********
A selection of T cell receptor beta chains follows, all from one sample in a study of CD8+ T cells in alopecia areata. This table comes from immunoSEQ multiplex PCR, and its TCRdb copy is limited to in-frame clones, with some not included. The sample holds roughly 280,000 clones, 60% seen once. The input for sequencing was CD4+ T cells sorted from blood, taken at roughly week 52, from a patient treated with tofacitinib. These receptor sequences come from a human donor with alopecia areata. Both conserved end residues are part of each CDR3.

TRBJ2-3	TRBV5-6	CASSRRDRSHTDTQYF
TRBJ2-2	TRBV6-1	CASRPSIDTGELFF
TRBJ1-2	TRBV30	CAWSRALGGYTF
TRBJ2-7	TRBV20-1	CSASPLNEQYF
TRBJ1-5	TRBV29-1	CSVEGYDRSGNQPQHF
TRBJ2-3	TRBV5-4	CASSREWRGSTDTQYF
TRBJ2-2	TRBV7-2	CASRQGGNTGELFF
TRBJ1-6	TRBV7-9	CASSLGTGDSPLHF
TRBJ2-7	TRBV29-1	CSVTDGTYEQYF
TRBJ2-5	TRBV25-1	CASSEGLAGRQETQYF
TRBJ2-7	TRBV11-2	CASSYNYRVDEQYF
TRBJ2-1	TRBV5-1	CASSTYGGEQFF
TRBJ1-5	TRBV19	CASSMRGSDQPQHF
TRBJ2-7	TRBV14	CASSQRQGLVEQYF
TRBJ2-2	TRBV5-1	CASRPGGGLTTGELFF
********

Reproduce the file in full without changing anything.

A selection of T cell receptor beta chains follows, all from one sample in a study of CD8+ T cells in alopecia areata. This table comes from immunoSEQ multiplex PCR, and its TCRdb copy is limited to in-frame clones, with some not included. The sample holds roughly 280,000 clones, 60% seen once. The input for sequencing was CD4+ T cells sorted from blood, taken at roughly week 52, from a patient treated with tofacitinib. These receptor sequences come from a human donor with alopecia areata. Both conserved end residues are part of each CDR3.

TRBJ2-3	TRBV5-6	CASSRRDRSHTDTQYF
TRBJ2-2	TRBV6-1	CASRPSIDTGELFF
TRBJ1-2	TRBV30	CAWSRALGGYTF
TRBJ2-7	TRBV20-1	CSASPLNEQYF
TRBJ1-5	TRBV29-1	CSVEGYDRSGNQPQHF
TRBJ2-3	TRBV5-4	CASSREWRGSTDTQYF
TRBJ2-2	TRBV7-2	CASRQGGNTGELFF
TRBJ1-6	TRBV7-9	CASSLGTGDSPLHF
TRBJ2-7	TRBV29-1	CSVTDGTYEQYF
TRBJ2-5	TRBV25-1	CASSEGLAGRQETQYF
TRBJ2-7	TRBV11-2	CASSYNYRVDEQYF
TRBJ2-1	TRBV5-1	CASSTYGGEQFF
TRBJ1-5	TRBV19	CASSMRGSDQPQHF
TRBJ2-7	TRBV14	CASSQRQGLVEQYF
TRBJ2-2	TRBV5-1	CASRPGGGLTTGELFF